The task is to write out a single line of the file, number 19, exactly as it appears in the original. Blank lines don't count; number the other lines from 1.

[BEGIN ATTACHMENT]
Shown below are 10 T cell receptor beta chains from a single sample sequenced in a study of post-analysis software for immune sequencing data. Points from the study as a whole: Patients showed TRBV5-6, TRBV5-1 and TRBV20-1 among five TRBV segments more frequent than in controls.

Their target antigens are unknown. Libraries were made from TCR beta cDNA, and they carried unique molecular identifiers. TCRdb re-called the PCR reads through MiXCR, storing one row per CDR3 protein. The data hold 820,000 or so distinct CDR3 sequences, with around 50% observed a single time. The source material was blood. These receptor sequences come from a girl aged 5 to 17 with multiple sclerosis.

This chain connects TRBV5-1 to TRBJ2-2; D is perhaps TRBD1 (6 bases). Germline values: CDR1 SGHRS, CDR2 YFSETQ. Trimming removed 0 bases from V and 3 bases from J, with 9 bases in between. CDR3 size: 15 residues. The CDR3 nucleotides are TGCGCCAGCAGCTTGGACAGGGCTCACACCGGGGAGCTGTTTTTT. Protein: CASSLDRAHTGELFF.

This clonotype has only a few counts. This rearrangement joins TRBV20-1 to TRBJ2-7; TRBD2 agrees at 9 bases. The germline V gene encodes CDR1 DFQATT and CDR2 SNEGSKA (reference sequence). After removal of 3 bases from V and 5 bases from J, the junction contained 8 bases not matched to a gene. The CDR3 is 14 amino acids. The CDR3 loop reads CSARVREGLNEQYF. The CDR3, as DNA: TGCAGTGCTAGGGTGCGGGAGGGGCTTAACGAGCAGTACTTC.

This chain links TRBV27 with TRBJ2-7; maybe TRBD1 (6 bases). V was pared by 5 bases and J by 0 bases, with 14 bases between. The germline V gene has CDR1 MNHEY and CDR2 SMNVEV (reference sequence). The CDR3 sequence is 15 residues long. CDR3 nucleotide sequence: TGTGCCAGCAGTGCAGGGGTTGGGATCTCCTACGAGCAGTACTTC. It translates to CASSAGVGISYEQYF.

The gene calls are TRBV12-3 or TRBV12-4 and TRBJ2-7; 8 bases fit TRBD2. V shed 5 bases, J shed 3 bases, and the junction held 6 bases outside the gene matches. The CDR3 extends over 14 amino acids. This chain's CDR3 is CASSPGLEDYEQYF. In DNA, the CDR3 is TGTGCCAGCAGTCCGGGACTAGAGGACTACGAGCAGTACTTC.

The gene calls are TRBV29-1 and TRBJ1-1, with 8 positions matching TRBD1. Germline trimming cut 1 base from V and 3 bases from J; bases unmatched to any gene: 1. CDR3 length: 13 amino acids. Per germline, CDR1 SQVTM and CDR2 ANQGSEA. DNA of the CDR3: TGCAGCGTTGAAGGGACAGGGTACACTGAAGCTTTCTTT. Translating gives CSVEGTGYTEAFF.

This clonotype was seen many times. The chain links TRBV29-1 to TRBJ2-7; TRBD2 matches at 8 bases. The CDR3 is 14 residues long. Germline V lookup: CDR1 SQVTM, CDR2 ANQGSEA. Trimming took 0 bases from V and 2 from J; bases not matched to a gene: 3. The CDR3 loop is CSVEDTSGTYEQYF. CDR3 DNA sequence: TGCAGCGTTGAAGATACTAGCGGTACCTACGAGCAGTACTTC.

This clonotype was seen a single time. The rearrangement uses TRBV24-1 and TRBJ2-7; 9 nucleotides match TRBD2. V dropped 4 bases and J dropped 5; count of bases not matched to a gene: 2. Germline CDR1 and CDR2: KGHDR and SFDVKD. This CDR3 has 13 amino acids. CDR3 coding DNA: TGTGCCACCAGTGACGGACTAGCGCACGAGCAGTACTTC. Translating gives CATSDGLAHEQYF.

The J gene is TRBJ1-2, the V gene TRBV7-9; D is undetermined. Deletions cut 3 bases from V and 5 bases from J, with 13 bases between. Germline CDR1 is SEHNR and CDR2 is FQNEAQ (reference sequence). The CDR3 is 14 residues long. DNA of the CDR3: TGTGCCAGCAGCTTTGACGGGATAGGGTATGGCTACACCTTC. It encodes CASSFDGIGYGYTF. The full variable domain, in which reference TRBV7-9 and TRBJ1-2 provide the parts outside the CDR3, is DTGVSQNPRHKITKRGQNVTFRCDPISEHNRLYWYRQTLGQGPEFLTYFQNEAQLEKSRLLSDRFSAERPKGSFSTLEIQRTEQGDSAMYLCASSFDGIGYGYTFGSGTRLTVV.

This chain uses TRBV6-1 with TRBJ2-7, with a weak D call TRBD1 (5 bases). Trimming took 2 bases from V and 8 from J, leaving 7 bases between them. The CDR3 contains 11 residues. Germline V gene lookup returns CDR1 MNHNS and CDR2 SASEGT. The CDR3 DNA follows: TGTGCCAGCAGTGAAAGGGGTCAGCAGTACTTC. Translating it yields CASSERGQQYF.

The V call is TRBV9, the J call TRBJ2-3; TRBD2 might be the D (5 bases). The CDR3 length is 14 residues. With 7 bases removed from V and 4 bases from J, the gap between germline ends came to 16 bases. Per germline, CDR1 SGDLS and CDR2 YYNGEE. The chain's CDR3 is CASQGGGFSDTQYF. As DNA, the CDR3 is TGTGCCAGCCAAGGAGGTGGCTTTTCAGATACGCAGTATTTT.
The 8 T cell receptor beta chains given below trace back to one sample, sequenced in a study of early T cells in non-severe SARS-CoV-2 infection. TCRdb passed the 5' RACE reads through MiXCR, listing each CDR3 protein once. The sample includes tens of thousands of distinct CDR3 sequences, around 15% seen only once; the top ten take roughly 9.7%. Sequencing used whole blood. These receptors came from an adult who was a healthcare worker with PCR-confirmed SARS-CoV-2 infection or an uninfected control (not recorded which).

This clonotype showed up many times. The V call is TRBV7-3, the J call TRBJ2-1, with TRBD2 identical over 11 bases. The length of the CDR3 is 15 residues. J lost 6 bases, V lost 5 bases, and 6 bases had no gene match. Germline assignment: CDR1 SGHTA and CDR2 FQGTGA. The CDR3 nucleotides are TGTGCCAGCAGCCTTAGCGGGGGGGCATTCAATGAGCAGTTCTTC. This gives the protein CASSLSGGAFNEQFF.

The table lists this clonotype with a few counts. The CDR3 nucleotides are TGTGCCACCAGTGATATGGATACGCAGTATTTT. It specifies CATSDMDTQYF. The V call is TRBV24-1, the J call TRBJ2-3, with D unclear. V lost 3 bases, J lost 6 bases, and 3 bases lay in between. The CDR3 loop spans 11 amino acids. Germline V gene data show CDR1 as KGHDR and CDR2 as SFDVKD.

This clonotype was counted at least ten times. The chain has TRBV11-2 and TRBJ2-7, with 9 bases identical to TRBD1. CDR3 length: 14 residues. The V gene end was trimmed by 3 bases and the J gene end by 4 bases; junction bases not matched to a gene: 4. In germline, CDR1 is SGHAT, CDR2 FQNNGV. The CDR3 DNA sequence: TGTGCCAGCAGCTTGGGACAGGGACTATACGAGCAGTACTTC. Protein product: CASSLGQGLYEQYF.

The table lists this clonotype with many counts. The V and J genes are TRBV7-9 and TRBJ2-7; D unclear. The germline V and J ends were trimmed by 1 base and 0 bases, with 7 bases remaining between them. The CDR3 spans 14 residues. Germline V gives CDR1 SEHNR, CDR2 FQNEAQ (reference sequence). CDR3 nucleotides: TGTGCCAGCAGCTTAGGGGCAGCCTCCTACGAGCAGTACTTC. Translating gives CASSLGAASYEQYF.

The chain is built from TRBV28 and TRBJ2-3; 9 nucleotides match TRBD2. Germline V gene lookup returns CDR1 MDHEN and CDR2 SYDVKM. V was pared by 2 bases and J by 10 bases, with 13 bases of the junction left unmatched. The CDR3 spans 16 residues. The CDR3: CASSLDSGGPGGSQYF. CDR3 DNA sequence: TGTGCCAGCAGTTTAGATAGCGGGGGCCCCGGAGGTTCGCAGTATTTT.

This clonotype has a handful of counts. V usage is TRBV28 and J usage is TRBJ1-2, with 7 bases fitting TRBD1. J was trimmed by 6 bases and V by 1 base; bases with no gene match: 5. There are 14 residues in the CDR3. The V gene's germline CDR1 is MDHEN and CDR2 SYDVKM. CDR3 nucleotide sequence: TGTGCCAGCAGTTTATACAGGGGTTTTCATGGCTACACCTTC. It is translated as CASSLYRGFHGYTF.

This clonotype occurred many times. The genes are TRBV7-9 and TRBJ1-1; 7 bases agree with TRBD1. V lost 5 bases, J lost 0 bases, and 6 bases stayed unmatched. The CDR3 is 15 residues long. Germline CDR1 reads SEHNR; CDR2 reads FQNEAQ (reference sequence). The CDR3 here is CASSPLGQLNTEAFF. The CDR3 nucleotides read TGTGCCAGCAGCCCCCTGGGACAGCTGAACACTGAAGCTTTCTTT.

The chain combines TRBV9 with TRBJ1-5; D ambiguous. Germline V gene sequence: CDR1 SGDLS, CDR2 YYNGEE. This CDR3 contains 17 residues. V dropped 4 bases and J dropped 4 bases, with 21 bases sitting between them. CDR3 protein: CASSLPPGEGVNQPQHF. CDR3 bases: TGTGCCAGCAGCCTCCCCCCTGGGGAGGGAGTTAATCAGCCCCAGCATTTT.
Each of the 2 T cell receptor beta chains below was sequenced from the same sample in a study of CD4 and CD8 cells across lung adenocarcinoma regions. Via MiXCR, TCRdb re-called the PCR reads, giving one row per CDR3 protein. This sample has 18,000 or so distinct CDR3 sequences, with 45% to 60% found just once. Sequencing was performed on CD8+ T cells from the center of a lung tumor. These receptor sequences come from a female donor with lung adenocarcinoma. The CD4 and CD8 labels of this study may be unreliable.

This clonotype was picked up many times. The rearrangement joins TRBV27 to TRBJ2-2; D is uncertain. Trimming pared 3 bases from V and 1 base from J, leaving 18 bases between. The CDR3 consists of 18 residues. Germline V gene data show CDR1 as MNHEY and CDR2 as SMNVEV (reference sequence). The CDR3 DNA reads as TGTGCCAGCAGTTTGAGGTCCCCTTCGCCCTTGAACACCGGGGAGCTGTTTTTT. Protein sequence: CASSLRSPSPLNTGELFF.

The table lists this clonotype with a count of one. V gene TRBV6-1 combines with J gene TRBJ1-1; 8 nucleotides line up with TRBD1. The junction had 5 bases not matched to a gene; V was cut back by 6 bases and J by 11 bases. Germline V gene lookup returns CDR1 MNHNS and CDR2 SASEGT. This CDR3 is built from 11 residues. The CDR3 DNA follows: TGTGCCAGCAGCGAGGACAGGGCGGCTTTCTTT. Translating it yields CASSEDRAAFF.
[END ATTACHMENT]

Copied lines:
This clonotype has a handful of counts. V usage is TRBV28 and J usage is TRBJ1-2, with 7 bases fitting TRBD1. J was trimmed by 6 bases and V by 1 base; bases with no gene match: 5. There are 14 residues in the CDR3. The V gene's germline CDR1 is MDHEN and CDR2 SYDVKM. CDR3 nucleotide sequence: TGTGCCAGCAGTTTATACAGGGGTTTTCATGGCTACACCTTC. It is translated as CASSLYRGFHGYTF.